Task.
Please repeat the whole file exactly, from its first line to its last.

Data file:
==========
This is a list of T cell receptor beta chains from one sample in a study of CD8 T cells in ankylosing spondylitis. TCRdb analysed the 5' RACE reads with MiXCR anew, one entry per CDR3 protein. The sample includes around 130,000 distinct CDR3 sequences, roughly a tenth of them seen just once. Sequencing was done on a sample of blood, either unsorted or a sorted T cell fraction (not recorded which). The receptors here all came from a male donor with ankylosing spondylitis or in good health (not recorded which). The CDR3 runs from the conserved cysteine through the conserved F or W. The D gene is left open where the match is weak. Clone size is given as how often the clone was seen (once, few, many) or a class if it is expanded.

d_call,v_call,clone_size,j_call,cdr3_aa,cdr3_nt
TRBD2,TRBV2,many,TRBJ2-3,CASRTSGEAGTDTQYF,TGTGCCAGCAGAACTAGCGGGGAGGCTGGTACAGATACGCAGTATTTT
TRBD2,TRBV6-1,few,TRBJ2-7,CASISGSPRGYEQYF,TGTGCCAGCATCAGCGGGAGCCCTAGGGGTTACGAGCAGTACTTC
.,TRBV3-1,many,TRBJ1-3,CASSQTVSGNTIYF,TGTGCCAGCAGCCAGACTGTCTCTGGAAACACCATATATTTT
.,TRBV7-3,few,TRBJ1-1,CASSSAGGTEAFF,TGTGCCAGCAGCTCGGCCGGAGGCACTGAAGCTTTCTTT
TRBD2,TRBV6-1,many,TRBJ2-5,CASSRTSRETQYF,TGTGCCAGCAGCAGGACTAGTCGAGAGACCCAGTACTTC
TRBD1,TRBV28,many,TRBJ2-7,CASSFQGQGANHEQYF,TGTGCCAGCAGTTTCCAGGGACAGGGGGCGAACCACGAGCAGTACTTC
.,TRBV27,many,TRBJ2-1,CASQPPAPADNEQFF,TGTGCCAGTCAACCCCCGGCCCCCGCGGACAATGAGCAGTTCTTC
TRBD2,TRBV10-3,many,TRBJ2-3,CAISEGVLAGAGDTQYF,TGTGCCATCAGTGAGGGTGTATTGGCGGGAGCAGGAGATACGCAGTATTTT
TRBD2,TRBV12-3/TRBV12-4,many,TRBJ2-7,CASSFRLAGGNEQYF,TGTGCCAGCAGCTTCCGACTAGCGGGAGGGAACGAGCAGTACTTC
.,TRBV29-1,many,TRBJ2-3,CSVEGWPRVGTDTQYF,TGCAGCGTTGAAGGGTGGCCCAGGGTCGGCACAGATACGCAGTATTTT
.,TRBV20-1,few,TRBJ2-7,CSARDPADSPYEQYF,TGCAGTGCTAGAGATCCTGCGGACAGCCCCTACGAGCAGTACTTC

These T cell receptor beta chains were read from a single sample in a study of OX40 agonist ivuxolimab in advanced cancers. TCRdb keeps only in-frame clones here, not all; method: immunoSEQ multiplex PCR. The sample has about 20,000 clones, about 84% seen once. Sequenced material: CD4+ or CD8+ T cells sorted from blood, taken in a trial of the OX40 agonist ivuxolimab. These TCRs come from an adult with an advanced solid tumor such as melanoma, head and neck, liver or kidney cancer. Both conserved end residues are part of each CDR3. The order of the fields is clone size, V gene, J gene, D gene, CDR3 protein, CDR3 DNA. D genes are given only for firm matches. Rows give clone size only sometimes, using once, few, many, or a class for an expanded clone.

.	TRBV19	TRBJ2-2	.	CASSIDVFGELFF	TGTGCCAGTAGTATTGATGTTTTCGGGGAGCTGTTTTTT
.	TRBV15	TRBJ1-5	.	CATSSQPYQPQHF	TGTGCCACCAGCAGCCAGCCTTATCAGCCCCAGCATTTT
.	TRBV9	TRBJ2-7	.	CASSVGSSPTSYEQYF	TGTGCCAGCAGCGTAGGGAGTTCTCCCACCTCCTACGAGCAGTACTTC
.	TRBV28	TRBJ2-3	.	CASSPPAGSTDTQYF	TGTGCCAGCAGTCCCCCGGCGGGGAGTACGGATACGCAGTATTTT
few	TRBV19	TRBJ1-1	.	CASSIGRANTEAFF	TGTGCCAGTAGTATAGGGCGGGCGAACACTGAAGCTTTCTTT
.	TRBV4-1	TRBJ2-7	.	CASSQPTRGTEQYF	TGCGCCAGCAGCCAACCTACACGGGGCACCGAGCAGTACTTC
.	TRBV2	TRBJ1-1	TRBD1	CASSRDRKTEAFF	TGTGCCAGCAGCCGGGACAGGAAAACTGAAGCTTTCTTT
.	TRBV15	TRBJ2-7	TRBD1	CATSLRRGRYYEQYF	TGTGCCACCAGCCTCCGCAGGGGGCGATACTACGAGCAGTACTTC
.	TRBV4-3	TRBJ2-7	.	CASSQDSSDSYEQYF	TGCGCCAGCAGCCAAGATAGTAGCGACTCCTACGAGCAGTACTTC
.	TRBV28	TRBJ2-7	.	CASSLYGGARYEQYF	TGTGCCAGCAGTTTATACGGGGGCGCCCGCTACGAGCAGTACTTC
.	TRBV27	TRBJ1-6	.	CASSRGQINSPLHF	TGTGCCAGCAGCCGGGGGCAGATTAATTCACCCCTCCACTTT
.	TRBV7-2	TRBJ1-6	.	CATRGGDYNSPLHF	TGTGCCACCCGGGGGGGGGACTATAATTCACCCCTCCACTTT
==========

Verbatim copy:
This is a list of T cell receptor beta chains from one sample in a study of CD8 T cells in ankylosing spondylitis. TCRdb analysed the 5' RACE reads with MiXCR anew, one entry per CDR3 protein. The sample includes around 130,000 distinct CDR3 sequences, roughly a tenth of them seen just once. Sequencing was done on a sample of blood, either unsorted or a sorted T cell fraction (not recorded which). The receptors here all came from a male donor with ankylosing spondylitis or in good health (not recorded which). The CDR3 runs from the conserved cysteine through the conserved F or W. The D gene is left open where the match is weak. Clone size is given as how often the clone was seen (once, few, many) or a class if it is expanded.

d_call,v_call,clone_size,j_call,cdr3_aa,cdr3_nt
TRBD2,TRBV2,many,TRBJ2-3,CASRTSGEAGTDTQYF,TGTGCCAGCAGAACTAGCGGGGAGGCTGGTACAGATACGCAGTATTTT
TRBD2,TRBV6-1,few,TRBJ2-7,CASISGSPRGYEQYF,TGTGCCAGCATCAGCGGGAGCCCTAGGGGTTACGAGCAGTACTTC
.,TRBV3-1,many,TRBJ1-3,CASSQTVSGNTIYF,TGTGCCAGCAGCCAGACTGTCTCTGGAAACACCATATATTTT
.,TRBV7-3,few,TRBJ1-1,CASSSAGGTEAFF,TGTGCCAGCAGCTCGGCCGGAGGCACTGAAGCTTTCTTT
TRBD2,TRBV6-1,many,TRBJ2-5,CASSRTSRETQYF,TGTGCCAGCAGCAGGACTAGTCGAGAGACCCAGTACTTC
TRBD1,TRBV28,many,TRBJ2-7,CASSFQGQGANHEQYF,TGTGCCAGCAGTTTCCAGGGACAGGGGGCGAACCACGAGCAGTACTTC
.,TRBV27,many,TRBJ2-1,CASQPPAPADNEQFF,TGTGCCAGTCAACCCCCGGCCCCCGCGGACAATGAGCAGTTCTTC
TRBD2,TRBV10-3,many,TRBJ2-3,CAISEGVLAGAGDTQYF,TGTGCCATCAGTGAGGGTGTATTGGCGGGAGCAGGAGATACGCAGTATTTT
TRBD2,TRBV12-3/TRBV12-4,many,TRBJ2-7,CASSFRLAGGNEQYF,TGTGCCAGCAGCTTCCGACTAGCGGGAGGGAACGAGCAGTACTTC
.,TRBV29-1,many,TRBJ2-3,CSVEGWPRVGTDTQYF,TGCAGCGTTGAAGGGTGGCCCAGGGTCGGCACAGATACGCAGTATTTT
.,TRBV20-1,few,TRBJ2-7,CSARDPADSPYEQYF,TGCAGTGCTAGAGATCCTGCGGACAGCCCCTACGAGCAGTACTTC

These T cell receptor beta chains were read from a single sample in a study of OX40 agonist ivuxolimab in advanced cancers. TCRdb keeps only in-frame clones here, not all; method: immunoSEQ multiplex PCR. The sample has about 20,000 clones, about 84% seen once. Sequenced material: CD4+ or CD8+ T cells sorted from blood, taken in a trial of the OX40 agonist ivuxolimab. These TCRs come from an adult with an advanced solid tumor such as melanoma, head and neck, liver or kidney cancer. Both conserved end residues are part of each CDR3. The order of the fields is clone size, V gene, J gene, D gene, CDR3 protein, CDR3 DNA. D genes are given only for firm matches. Rows give clone size only sometimes, using once, few, many, or a class for an expanded clone.

.	TRBV19	TRBJ2-2	.	CASSIDVFGELFF	TGTGCCAGTAGTATTGATGTTTTCGGGGAGCTGTTTTTT
.	TRBV15	TRBJ1-5	.	CATSSQPYQPQHF	TGTGCCACCAGCAGCCAGCCTTATCAGCCCCAGCATTTT
.	TRBV9	TRBJ2-7	.	CASSVGSSPTSYEQYF	TGTGCCAGCAGCGTAGGGAGTTCTCCCACCTCCTACGAGCAGTACTTC
.	TRBV28	TRBJ2-3	.	CASSPPAGSTDTQYF	TGTGCCAGCAGTCCCCCGGCGGGGAGTACGGATACGCAGTATTTT
few	TRBV19	TRBJ1-1	.	CASSIGRANTEAFF	TGTGCCAGTAGTATAGGGCGGGCGAACACTGAAGCTTTCTTT
.	TRBV4-1	TRBJ2-7	.	CASSQPTRGTEQYF	TGCGCCAGCAGCCAACCTACACGGGGCACCGAGCAGTACTTC
.	TRBV2	TRBJ1-1	TRBD1	CASSRDRKTEAFF	TGTGCCAGCAGCCGGGACAGGAAAACTGAAGCTTTCTTT
.	TRBV15	TRBJ2-7	TRBD1	CATSLRRGRYYEQYF	TGTGCCACCAGCCTCCGCAGGGGGCGATACTACGAGCAGTACTTC
.	TRBV4-3	TRBJ2-7	.	CASSQDSSDSYEQYF	TGCGCCAGCAGCCAAGATAGTAGCGACTCCTACGAGCAGTACTTC
.	TRBV28	TRBJ2-7	.	CASSLYGGARYEQYF	TGTGCCAGCAGTTTATACGGGGGCGCCCGCTACGAGCAGTACTTC
.	TRBV27	TRBJ1-6	.	CASSRGQINSPLHF	TGTGCCAGCAGCCGGGGGCAGATTAATTCACCCCTCCACTTT
.	TRBV7-2	TRBJ1-6	.	CATRGGDYNSPLHF	TGTGCCACCCGGGGGGGGGACTATAATTCACCCCTCCACTTT